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News: Canadian archaeologists discover ancient hydroponic farm for growing arrowroot

News:  Canadian archaeologists discover ancient hydroponic farm for growing arrowroot

 

Arrowroot potatoes, known as wapato by the First Nations peoples of Canada was an important source of food throughout most of North America . . . with the exception of arid regions of the western USA and northern Mexico.   We have long suspected that the Creek ancestors located their towns and villages near wetlands to grow Arrowroot, but it is not a subject that has particularly interested archaeologists in the Southeast.  Canadian archaeologists have a different attitude toward such things and have actually unearthed a rather sophisticated hydroponic farming complex near Vancouver, BC.  Here is the link to the article:

http://www.histecho.com/ancient-underwater-potato-garden-found-in-canada/

Sagittaria latifolia

The ancestors of the Muskogean and Uchee peoples cultivated Sagittaria latifolia and Zamia Integrifolia rundinacea.   All parts of the Zamia Integrifolia are poisonous.   Generically, Arrowroot is a starch obtained from the rhizomes (rootstock) of several tropical plants, traditionally Maranta arundinacea, but also North American Arowroot (Sagittaria latifolia) and    Florida arrowroot (Zamia integrifolia), and tapioca from cassava (Manihot esculenta), which is often labelled as arrowroot. Polynesian arrowroot or pia (Tacca leontopetaloides), and Japanese arrowroot (Pueraria lobata), also called kudzu, are used in similar ways.

 

History

Archaeological studies in the Americas show evidence of arrowroot cultivation as early as 7,000 years ago. The name may come from aru-aru (meal of meals) in the language of the Caribbean Arawak people, for whom the plant was a staple. It has also been suggested that the name comes from arrowroot’s use in treating poison-arrow wounds, as it draws out the poison when applied to the site of the injury.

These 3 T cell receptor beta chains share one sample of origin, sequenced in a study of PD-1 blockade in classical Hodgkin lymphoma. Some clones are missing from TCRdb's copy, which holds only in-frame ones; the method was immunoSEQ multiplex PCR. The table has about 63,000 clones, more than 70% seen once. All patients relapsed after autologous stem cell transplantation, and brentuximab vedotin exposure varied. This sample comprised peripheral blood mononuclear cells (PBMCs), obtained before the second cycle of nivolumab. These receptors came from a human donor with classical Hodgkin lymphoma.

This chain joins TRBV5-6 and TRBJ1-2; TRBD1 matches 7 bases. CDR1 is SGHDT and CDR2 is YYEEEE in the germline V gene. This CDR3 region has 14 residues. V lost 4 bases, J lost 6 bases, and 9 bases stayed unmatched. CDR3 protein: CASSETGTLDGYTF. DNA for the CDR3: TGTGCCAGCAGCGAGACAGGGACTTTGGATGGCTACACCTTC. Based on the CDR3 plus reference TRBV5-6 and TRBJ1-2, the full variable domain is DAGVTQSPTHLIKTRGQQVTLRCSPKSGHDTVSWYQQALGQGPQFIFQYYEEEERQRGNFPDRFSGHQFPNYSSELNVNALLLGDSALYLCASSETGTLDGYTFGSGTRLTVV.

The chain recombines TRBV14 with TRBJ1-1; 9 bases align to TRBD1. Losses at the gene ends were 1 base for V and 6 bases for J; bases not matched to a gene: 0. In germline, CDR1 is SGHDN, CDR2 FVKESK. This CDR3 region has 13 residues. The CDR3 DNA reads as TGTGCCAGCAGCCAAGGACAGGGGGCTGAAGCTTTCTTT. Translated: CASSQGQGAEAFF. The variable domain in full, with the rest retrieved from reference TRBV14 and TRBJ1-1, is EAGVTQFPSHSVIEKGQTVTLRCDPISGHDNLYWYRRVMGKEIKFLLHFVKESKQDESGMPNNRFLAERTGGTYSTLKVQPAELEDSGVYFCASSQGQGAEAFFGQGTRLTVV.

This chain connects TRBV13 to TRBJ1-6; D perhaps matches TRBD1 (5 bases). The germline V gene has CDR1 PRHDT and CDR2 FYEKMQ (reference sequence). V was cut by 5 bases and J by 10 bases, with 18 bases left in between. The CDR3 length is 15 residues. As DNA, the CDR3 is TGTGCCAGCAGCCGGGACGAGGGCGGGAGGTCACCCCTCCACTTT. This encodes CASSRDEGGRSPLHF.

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Richard Thornton is a professional architect, city planner, author and museum exhibit designer-builder. He is today considered one of the nation’s leading experts on the Southeastern Indians. However, that was not always the case. While at Georgia Tech Richard was the first winner of the Barrett Fellowship, which enabled him to study Mesoamerican architecture and culture in Mexico under the auspices of the Institutio Nacional de Antropoligia e Historia. Dr. Roman Piňa-Chan, the famous archaeologist and director of the Museo Nacional de Antropologia, was his fellowship coordinator. For decades afterward, he lectured at universities and professional societies around the Southeast on Mesoamerican architecture, while knowing very little about his own Creek heritage. Then he was hired to carry out projects for the Muscogee-Creek Nation in Oklahoma. The rest is history. Richard is the Tribal Historic Preservation Officer for the KVWETV (Coweta) Creek Tribe and a member of the Perdido Bay Creek Tribe. In 2009 he was the architect for Oklahoma’s Trail of Tears Memorial at Council Oak Park in Tulsa. He is the president of the Apalache Foundation, which is sponsoring research into the advanced indigenous societies of the Lower Southeast.

2 Comments

    • Yes, it does! The archaeologists, who participated in the PBS documentary on the Track Rock Archaeological Zone were all from countries, other than the USA. I was the only American on the cast.

      Reply

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